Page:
We live. We are not sure our land is under us.
Ten feet away, no one hears us.
But wherever there’s even a half-conversation,
we remember the Kremlin’s mountaineer.
His thick fingers are fat as worms,
his words reliable as ten-pound weights.
His boot tops shine,
his cockroach mustache is laughing.
About him, the great, his thin-necked, drained advisors.
He plays with them. He is happy with half-men around him.
They make touching and funny animal sounds.
He alone talks Russian.
One after another, his sentences hit like horseshoes!
He pounds them out. He always hits the nail, the balls.
After each death, he is like a Georgian tribesman,
putting a raspberry in his mouth
(Translated by Robert Lowell)
In May 1934, secret police received a tip-off about the anti-Stalin poem and arrested its author. Accompanied by his wife Nadezhda, Osip was sent into exile to the Ural town of Cherdyn where he attempted suicide.
His poem was perceived as a terrorist act by Soviet authorities and eventually cost Mandelstam his life (he would die in 1938 in a hospital barrack in the Siberian gulag).
During questioning, the fearless 42-year-old poet explained the nature of the conflict between him and Stalin (whose name is not even mentioned in the poem) just in two words: “Country vs. Lord.”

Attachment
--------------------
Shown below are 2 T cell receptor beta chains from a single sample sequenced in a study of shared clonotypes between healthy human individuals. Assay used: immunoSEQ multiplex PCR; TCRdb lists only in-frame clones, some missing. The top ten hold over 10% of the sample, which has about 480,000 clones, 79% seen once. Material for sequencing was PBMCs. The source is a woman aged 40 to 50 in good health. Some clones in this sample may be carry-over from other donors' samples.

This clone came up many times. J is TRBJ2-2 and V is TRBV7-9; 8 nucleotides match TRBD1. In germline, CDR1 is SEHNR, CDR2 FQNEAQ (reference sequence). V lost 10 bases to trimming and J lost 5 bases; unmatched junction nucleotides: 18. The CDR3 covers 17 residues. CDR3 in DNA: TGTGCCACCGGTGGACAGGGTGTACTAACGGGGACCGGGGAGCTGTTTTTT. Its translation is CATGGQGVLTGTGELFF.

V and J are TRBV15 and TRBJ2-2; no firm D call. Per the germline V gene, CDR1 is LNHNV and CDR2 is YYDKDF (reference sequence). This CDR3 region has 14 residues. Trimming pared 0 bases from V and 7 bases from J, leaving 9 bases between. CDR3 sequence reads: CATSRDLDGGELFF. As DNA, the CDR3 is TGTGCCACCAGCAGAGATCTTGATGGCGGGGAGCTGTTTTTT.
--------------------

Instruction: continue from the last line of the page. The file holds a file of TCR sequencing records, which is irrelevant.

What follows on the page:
While historians are still divided on whether Stalin had actually read the biting epigram or not (his subordinates were scared to death to show the overtly offensive poem to Stalin), one thing was certain – sooner or later, Mandelstam was doomed.
But Stalin didn’t earn a reputation as a control freak for nothing. He was angry at the OGPU officials (Soviet Union’s secret police) for allegedly failing to inform him about Mandelstam’s arrest. He treated literature as his private domain and had to personally approve all the arrest warrants, especially those concerning blue-chip Russian writers.
“Who gave them the right to arrest Mandelstam? It’s outrageous,” Stalin wrote on the margins of Nikolai Bukharin’s letter, in which the editor-in-chief of Izvestia newspaper told Koba (Stalin’s nickname in the inner circle) that Boris Pasternak was “freaked out” by Mandelstam’s arrest.
“The poetic invective addressed to Stalin, ‘We live. We are not sure our land is under us’, around which the Mandelstam case of 1934 was built, is traditionally considered one of the central examples of correspondence between the poet and the ruler. However, in the history of Russian literature - from Pushkin to Brodsky - communication between the poet and the tsar has always been characterized by an annoying one-sidedness,” Russian literary historian Gleb Morev wrapped up in his book ‘The Poet and the Tsar’.
Stalin played his own game which had its own rules. He took the phone and called Pasternak to find out whether Osip Mandelstam was really a “first-rate poet, a master” or not. The question knocked the wind out of Pasternak, who believed that great poetry had more to do with genius rather than “mastery”.
“That’s not the point,” Pasternak said, unable to give the person on the other end a clear-cut answer to whether Mandelstam met Stalin’s definition of a “master”. To change the subject, Pasternak suggested that he and Stalin stop discussing Mandelstam and “meet and talk seriously” instead.